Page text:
In between takes during a scene in Halt and Catch Fire’s final season, Lee Pace comes over and shows me a chimpanzee’s penis on his phone. He zooms in on the “pencil thing” thrust between the bars of a cage as the male chimp grinned widely. He then explains that he went to a chimpanzee sanctuary supported by Judy Greer’s husband, Dean Johnsen. The chimps were in heat. He chuckles softly and then goes back to shooting the scene — a somber one where his character Joe MacMillan has decided to end his company and is saying farewell to his employees.
With that, another venture ends, but another begins. Joe MacMillan’s career over the past four seasons of Halt and Catch Fire took on a cyclical quality of birth, destruction, and rebirth, so it’s fitting that Joe ends the series how he began it, by saying to a roomful of students, “Let me begin by asking you a question.” Only this time, he has lost his Gordon Gekko bombast, and is gentler and more generous. After Pace wrapped that scene, we sat at his character’s old office and discussed the end of the show as the crew broke down the set outside.
My understanding is that you started hosting table reads at your house for the show.
We all always were very close. When we started, I wrote this email to everyone and I was like, “The writers are on the West Coast. The directors come and go. So we should really make a company of people here, like actors.” I come from theater, and that’s my favorite part of doing a play, just rehearsing it. And so, we do a read through every Sunday. We would get together and read the episodes that we were working on. It just started this conversation: We’re talking about the characters and decoding them and getting to know each other in a really close way, so we’re making connections between our lives and the characters. Like, Scoot [McNairy, who plays Gordon Clark] has become one of my best friends. It finds its way into the work in a really satisfying way that I’m really proud of. I really like that. We just embraced the opportunity of getting to tell a story over a long time and getting to really know each other, as you do when you get to work together for a long time.
What did you think of the way the show rebooted itself for season two? Were you part of that conversation?
Well, every time we finished a season, I never thought we would get picked up again because not many people were watching. And that’s one of my favorite things about the show. It doesn’t have the obligation like if a bunch of people were watching it, so we had the opportunity to reboot it. And that’s kind of written into what Joe is about. He changes the way he looks, and he’s one of those people that, if you see him after a couple of beers, he’ll look different. He’ll be talking about different things. He’ll be hanging around different people. He’s a mutable thing, and he doesn’t really have much of a persona himself. He depends on being around people who are smarter than him and more capable than him. He’s got a magician’s alchemy: If we mix all these things, I have the feeling something good is going to come. An intuition. That’s what he does. And he’s right about things, but he’s not able to execute the way that it should. He is his environment and the people around him. He becomes what they need.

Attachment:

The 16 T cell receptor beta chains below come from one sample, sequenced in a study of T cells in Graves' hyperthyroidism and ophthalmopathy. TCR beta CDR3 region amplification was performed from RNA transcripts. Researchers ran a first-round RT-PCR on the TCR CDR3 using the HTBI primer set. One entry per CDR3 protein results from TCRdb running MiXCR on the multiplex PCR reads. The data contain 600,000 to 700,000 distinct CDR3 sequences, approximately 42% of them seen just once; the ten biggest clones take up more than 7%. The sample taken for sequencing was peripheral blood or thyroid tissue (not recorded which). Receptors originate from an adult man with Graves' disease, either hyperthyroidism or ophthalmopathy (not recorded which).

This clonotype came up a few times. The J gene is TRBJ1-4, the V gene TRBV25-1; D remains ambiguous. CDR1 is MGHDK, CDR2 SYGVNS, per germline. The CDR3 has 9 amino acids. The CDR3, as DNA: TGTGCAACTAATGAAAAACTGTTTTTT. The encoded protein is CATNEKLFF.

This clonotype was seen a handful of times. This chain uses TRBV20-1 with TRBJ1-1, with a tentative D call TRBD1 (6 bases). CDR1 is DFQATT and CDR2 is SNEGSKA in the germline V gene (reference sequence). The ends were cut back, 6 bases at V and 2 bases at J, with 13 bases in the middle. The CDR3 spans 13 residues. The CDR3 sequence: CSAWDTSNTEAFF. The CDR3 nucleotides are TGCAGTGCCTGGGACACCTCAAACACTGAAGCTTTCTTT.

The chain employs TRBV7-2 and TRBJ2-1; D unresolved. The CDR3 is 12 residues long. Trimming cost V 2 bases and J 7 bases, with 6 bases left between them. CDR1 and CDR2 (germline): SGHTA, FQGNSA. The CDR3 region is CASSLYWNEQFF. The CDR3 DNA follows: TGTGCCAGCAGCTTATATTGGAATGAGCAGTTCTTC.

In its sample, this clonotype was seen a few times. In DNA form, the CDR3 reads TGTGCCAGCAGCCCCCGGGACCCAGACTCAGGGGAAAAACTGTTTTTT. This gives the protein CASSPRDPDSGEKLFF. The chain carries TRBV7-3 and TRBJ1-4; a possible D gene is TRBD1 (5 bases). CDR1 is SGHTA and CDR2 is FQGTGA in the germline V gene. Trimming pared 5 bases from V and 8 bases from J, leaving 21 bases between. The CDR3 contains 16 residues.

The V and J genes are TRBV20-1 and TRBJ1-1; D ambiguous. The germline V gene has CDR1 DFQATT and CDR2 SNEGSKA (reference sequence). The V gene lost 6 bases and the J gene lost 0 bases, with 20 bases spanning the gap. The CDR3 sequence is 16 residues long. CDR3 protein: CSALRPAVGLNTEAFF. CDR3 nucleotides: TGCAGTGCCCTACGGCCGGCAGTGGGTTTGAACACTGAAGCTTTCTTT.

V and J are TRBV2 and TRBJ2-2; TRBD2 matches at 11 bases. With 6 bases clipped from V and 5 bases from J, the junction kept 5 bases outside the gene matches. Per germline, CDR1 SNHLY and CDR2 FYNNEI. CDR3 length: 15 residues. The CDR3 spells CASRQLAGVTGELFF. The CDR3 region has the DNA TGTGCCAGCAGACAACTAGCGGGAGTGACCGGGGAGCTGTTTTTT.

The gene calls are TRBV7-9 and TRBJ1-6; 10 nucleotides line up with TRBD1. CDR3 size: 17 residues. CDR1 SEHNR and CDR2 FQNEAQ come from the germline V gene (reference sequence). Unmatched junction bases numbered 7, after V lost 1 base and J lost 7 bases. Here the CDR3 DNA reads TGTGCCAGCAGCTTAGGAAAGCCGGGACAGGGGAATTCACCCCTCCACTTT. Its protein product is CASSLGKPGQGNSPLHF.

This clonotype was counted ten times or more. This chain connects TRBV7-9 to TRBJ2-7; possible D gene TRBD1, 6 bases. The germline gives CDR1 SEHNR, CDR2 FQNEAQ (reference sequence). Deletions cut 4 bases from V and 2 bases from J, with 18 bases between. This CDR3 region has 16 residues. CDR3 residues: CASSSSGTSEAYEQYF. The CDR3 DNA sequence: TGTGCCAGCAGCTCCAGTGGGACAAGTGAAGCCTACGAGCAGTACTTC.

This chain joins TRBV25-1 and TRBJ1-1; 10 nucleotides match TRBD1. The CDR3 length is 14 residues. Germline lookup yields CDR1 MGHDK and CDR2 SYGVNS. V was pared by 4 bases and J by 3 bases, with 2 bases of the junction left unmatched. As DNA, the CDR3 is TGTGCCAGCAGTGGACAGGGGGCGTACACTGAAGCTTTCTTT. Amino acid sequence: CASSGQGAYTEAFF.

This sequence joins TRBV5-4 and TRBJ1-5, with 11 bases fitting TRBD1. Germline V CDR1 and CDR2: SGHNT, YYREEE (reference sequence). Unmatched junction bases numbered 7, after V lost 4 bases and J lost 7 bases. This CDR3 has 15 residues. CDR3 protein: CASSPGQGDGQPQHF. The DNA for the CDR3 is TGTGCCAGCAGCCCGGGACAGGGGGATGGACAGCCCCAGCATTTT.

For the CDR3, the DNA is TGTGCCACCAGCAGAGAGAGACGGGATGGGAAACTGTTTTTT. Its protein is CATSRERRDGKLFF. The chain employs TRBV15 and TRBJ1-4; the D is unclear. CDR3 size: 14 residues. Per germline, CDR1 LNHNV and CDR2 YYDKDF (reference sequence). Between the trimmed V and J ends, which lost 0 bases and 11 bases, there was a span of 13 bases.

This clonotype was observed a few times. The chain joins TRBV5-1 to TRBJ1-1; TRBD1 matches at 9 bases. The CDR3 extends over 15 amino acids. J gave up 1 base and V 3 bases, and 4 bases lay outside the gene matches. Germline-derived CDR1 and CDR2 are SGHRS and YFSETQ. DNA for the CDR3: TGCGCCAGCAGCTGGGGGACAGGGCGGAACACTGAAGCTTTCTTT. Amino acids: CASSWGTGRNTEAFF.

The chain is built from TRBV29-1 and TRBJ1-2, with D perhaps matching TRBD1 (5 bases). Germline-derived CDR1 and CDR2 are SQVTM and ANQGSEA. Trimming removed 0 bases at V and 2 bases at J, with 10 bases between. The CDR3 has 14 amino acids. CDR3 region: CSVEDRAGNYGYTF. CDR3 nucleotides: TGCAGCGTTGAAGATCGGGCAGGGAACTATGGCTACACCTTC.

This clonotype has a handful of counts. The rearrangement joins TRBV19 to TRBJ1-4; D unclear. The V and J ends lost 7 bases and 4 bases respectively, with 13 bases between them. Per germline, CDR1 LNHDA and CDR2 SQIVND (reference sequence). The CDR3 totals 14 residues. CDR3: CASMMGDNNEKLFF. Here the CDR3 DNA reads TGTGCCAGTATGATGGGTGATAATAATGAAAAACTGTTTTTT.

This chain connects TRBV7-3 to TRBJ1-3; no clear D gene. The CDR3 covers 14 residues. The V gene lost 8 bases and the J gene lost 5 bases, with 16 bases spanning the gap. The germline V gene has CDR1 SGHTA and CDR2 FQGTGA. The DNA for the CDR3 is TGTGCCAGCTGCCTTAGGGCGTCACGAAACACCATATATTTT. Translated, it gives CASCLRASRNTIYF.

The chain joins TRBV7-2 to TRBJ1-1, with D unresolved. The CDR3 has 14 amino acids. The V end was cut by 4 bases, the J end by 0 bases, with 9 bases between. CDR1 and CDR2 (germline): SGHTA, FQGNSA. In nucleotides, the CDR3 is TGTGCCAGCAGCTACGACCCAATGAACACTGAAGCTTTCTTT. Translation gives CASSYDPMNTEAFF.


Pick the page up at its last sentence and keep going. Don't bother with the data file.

He’s like water. He takes the shape of the vessel.
Yeah, exactly. That’s a good way to put it.
What do you think Joe actually does?
Well, I think Joe believes it’s all him, first of all. His answer to that question would be, “I do everything. I’m the one who created everything, I’m the one who hired everyone. I’m making the web browser. I’m making an anti-virus software company.” Because he understands the big picture. He understands all of the parts that go into making the project. Like, with the computer, he needs Gordon to do one thing, he needs Cameron to do one thing, and then he’s got 100 other people who are doing other components for making the computer happen, and he delegates all of the pieces to people. With Comet, it’s the same thing. This is the tool that people need, and he just goes about solving the problem. It seems like Joe doesn’t do anything, but he does everything, actually.
The thing about Joe, too — and this has been hard to play, actually — is that he loses. He’s a failure. He believed passionately in what he was pursuing, and he had every reason to believe each time around that it was going to be the thing that hit. Like, this was going to be the success. He had no doubt about it. He was just hopeful and optimistic every time around, no matter how badly it went before. This time around too, he just expects the best out of it, and it fails. That’s weirdly hard to play, because there’s always a moment in the season when I just don’t understand how you’re doing this to him. Because I hold the Chrises [Cantwell and Rogers, the co-creators of Halt and Catch Fire] responsible for the fate of Joe. I don’t understand this; it doesn’t make sense to me why this is all falling apart right now. But that’s that feeling of failure. It’s out of your hands.
Do you feel like the ending is a fitting one for him?
I do think it’s fitting. I don’t think that it’s another twist, this ending. I don’t understand the whole story, but that’s life in a way, you know? Not everything makes sense. They’re unreasonable people. The relationship with Cameron is unreasonable. Like, there’s no reason to think that’s going to last forever, and so it falls apart in the way that it does. Joe just is finished with her. This person in his life is done when she treats him the way that she does in those last moments. It never felt permanent this season. She always kind of had a foot out the door. She needed a safe place to be after her divorce, and he was happy to do whatever it took to make her stay as long as she was going to stay. But I think he’s got too much dignity and self-respect to be someone’s doormat.